Actually, in terms of effects I'm still feeling on Monday evening, walking in the dreaded boots was the worst part. Dreaded boots were bought to please a client who thought shoes didn't protect my feet; they were very cheap, just thick rubber, so they shouldn't have been too hard to normal weather. Only of course they'd been out in the tool shed in this freezing weather, so they were frozen. Dreaded boots did not thaw out in use. They were stiff as boards, would not bend at the ankles, and left bruises wherever they made contact, which was all over. 

Of course I didn't make very good time in those boots. At 7 a.m. I'd walked only seven of the ten miles to Wal-Mart. No shift workers from Gate City were working on Sunday morning. At that point I thought, "Hey, Mother should be getting off work; she can drive out and meet me here," so as I called to leave her a message I finally saw someone who works at Wal-Mart, who offered me a lift.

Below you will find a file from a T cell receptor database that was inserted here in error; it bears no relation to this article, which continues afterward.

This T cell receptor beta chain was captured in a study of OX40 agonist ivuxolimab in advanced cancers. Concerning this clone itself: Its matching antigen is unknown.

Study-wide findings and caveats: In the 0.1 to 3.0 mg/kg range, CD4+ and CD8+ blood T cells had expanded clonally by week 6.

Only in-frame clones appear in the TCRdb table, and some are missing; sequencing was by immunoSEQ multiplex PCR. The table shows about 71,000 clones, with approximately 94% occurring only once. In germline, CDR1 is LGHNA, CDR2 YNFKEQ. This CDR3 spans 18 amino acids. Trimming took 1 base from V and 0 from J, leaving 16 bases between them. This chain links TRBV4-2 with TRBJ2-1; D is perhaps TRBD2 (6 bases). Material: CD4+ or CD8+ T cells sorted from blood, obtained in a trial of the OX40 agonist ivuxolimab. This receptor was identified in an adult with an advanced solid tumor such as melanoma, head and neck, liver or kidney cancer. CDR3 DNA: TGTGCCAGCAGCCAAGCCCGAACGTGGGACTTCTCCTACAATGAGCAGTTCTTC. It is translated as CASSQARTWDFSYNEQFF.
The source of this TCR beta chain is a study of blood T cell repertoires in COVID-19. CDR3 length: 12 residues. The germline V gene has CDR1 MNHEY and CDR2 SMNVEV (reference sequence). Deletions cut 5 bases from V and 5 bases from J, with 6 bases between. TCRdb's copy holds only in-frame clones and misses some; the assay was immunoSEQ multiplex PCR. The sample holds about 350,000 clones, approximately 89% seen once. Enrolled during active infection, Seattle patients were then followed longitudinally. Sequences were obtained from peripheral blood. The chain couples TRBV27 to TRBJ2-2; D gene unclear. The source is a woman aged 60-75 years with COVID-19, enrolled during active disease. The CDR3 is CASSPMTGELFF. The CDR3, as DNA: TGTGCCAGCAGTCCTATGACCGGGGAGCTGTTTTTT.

I had very nice things to say about Wal-Mart during those three miles. Where I planned to buy the Honeywell heater that was guaranteed to run on "low" without cycling through "high," where half the yarn in the shawl that was keeping me from freezing at this point had come's also where the dreaded boots had come from, but I didn't mention dreaded boots, which are not a pleasant subject. By that time I couldn't wait to peel them off and see whether I was bleeding yet.

So then I got into Wal-Mart and...they didn't have space heaters! They had moved them out to make room for a "seasonal" display of grills, garden gear, and cooling fans! In January! During a record cold wave! I suppose the thinking was "People want to look forward to summertime when they're shivering in a record cold wave," but hear this, Wal-Mart management: when people's hands and feet are beginning to freeze, they do not get into your little summertime fantasy with you, or at least not until they get their hands on the heater they came in to buy. They get into their own fantasies about you being forced to stomp around in frozen rubber boots until you leave a trail of blood on the ice.